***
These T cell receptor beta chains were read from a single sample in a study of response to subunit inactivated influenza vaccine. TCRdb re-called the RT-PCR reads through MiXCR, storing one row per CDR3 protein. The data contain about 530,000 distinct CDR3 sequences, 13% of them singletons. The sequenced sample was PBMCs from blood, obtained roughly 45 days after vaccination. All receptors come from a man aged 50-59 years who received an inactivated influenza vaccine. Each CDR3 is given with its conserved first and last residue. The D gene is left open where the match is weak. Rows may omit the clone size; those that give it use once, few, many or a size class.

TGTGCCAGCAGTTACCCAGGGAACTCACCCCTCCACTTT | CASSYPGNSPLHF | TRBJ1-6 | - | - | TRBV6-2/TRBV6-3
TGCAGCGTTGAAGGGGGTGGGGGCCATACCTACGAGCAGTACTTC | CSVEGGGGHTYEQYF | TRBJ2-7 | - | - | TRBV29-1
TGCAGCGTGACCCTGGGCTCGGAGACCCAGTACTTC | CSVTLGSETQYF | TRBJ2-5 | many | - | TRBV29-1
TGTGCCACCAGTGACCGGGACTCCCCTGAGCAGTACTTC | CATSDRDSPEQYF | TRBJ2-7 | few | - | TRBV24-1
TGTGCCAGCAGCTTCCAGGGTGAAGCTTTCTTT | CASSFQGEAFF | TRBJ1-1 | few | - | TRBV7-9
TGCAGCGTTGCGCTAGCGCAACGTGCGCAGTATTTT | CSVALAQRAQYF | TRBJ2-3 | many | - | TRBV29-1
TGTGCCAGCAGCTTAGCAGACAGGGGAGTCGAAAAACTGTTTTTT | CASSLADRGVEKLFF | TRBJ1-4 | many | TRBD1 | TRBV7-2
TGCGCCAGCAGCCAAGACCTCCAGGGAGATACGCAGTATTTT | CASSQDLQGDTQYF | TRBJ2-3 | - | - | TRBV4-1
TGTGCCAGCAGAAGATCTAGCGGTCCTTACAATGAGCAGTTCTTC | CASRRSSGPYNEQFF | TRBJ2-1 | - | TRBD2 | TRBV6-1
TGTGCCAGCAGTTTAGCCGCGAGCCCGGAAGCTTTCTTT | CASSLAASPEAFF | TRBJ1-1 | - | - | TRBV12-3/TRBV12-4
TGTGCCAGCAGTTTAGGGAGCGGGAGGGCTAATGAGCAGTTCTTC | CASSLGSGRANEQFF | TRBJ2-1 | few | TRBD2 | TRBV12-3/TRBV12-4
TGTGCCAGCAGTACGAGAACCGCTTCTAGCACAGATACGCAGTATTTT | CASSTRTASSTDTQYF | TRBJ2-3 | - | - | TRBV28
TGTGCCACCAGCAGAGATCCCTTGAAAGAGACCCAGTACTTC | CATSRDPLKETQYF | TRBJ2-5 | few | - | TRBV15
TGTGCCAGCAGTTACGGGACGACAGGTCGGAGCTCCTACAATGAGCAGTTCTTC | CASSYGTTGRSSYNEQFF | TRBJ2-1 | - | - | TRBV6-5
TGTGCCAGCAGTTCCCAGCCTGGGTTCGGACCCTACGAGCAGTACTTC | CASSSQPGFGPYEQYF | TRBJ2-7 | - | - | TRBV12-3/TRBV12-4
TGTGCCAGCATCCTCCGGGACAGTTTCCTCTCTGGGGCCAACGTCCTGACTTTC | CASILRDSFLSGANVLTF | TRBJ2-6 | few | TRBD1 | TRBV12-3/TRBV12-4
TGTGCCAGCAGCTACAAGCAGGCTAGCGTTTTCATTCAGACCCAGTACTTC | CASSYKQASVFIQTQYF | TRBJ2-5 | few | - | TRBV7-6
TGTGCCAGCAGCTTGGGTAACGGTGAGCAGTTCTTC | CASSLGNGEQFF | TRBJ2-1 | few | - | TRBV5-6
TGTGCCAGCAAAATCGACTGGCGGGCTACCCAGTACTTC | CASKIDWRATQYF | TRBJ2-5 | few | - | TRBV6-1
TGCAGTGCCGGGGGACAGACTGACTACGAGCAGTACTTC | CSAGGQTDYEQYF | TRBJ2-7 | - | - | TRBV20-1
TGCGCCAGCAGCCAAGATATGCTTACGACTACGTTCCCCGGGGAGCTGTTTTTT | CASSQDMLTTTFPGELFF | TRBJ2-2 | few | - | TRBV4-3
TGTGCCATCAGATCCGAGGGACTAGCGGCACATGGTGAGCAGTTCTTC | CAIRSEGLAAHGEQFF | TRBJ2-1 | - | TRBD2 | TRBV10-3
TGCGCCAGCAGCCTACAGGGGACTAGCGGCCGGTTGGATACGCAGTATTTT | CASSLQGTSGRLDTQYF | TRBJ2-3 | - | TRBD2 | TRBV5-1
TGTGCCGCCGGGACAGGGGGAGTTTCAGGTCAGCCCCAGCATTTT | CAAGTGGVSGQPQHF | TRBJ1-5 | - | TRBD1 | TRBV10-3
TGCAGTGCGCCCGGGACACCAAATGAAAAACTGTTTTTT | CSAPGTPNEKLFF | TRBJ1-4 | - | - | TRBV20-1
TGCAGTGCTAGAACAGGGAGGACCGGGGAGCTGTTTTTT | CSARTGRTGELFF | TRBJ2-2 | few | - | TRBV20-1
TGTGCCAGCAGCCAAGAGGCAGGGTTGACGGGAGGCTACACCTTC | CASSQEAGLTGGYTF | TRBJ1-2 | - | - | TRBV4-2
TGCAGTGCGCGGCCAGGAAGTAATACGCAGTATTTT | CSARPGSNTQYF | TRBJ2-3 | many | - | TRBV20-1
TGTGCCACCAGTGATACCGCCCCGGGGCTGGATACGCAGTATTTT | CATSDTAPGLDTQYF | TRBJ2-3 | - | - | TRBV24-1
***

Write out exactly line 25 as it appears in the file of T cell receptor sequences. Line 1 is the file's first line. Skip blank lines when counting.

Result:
TGTGCCGCCGGGACAGGGGGAGTTTCAGGTCAGCCCCAGCATTTT | CAAGTGGVSGQPQHF | TRBJ1-5 | - | TRBD1 | TRBV10-3